The COVID-19 pandemic has exposed rampant gender inequalities. Mothers have borne the brunt of extra chores brought about by lockdowns in countries all over the world, such as home schooling. The burden on them has been such that even in the midst of a volatile economy, mothers have had to quit paid work in order to manage the caregiving that has fallen on them.
Women already encounter significant obstacles when it comes to participating in the workforce. At the cultural level, gender ideologies which require women to devote time, emotion, and energy to caring for their children above all else remain hegemonic. Structurally, too, most countries – and certainly those categorised as “liberal welfare states” such as the UK and the US – provide inadequate childcare. Research from before and during the pandemic shows that women’s job loss and unemployment – more prevalent now than ever – is becoming yet another factor that pushes women out of the workforce, out of economic self-sufficiency, and toward unpaid work in the domestic realm.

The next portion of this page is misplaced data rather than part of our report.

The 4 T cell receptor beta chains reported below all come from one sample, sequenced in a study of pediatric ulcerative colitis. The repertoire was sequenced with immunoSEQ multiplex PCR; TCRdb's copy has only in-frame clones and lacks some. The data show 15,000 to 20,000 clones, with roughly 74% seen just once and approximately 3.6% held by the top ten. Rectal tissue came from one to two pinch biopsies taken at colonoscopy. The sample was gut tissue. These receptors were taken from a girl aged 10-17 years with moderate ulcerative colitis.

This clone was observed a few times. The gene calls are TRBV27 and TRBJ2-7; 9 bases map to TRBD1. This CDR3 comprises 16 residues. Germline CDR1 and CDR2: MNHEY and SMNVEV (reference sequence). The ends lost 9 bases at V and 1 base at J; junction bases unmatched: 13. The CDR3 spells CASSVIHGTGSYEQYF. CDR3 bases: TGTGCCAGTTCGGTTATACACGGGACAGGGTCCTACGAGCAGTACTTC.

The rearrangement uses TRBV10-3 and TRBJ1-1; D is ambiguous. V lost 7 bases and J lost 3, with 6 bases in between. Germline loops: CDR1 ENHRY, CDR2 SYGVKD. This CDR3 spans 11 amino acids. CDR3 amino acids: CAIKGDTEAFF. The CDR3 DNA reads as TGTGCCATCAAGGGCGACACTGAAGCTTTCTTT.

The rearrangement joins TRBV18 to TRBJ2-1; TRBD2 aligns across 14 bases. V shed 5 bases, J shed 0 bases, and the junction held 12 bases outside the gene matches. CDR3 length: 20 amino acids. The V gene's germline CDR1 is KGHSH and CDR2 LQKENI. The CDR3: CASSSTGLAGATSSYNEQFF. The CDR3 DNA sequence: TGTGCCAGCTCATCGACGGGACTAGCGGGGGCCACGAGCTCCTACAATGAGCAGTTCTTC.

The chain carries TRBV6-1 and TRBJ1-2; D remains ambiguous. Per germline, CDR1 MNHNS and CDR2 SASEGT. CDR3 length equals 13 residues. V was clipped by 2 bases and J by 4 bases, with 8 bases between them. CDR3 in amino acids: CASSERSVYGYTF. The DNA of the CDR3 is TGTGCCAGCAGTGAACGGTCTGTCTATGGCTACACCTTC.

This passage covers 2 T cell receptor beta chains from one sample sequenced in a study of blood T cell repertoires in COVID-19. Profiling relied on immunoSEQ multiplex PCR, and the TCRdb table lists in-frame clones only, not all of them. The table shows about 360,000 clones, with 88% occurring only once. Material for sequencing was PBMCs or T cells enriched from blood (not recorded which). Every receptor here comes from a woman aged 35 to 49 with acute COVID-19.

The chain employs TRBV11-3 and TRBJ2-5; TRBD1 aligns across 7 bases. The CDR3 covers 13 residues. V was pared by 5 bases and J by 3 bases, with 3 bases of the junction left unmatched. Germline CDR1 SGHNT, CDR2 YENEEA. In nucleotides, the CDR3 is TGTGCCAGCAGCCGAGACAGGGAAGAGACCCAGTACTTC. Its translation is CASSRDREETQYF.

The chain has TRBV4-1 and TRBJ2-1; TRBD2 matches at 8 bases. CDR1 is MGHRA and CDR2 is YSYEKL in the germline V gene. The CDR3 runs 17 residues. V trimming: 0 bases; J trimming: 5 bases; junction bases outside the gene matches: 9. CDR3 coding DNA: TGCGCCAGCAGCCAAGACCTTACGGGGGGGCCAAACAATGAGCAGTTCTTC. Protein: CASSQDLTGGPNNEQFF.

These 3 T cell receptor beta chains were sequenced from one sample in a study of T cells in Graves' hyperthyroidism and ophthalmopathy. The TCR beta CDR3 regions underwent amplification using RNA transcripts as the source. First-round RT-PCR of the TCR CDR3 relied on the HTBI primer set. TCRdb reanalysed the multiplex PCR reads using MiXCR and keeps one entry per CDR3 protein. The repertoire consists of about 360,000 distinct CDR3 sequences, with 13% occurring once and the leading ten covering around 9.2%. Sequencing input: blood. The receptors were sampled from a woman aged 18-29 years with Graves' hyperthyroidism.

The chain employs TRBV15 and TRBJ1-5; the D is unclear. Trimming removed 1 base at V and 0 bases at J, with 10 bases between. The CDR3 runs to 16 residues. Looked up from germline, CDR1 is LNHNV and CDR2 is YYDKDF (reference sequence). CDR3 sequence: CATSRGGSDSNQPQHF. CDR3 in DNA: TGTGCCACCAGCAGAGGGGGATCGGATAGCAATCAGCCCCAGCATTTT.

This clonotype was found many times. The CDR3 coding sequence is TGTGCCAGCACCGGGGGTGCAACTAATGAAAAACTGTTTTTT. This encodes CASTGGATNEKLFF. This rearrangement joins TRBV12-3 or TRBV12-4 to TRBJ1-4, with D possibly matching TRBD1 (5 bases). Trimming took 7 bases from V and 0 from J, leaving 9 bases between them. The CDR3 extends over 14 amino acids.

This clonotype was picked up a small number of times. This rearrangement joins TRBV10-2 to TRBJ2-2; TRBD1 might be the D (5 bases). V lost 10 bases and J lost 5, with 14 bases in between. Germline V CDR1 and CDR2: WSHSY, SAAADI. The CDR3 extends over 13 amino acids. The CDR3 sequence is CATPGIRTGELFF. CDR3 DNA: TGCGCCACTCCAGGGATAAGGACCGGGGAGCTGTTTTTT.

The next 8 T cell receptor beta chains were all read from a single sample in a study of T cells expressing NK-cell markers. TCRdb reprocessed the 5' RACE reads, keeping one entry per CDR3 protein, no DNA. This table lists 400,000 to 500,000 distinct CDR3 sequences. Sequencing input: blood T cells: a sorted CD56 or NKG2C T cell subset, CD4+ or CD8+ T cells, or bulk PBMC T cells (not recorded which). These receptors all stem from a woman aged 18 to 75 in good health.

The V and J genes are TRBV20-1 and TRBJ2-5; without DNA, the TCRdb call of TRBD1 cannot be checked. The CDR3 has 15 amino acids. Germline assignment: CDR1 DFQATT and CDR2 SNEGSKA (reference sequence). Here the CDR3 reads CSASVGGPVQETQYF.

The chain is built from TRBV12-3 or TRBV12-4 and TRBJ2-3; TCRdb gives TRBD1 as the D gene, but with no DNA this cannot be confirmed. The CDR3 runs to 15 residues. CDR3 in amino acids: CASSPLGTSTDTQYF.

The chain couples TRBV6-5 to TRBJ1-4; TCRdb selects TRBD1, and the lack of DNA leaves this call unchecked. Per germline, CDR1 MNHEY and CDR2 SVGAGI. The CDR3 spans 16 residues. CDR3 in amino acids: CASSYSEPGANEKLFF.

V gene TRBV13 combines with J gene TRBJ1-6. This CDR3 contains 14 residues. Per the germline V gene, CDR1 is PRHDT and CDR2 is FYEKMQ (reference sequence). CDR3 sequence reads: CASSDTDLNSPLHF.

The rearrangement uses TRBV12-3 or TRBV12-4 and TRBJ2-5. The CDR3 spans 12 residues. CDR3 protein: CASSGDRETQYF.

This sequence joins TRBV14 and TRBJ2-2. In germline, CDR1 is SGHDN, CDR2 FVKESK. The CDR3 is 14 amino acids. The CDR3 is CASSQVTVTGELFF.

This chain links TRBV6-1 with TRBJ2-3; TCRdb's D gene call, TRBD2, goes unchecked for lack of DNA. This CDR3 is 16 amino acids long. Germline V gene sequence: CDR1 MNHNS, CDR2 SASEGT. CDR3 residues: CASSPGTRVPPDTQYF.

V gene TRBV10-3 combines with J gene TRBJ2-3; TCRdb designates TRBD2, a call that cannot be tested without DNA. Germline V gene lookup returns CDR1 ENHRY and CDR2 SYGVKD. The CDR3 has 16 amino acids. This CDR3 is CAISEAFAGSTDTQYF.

When childcare is not seen as a social good and instead falls on individuals, usually women, to manage by themselves, and employers discriminate against those with these obligations, getting a new job is a particularly challenging process for women.
To protect participants’ identities, all names are pseudonyms.
This post represents the views of the author and not those of the COVID-19 blog, nor LSE.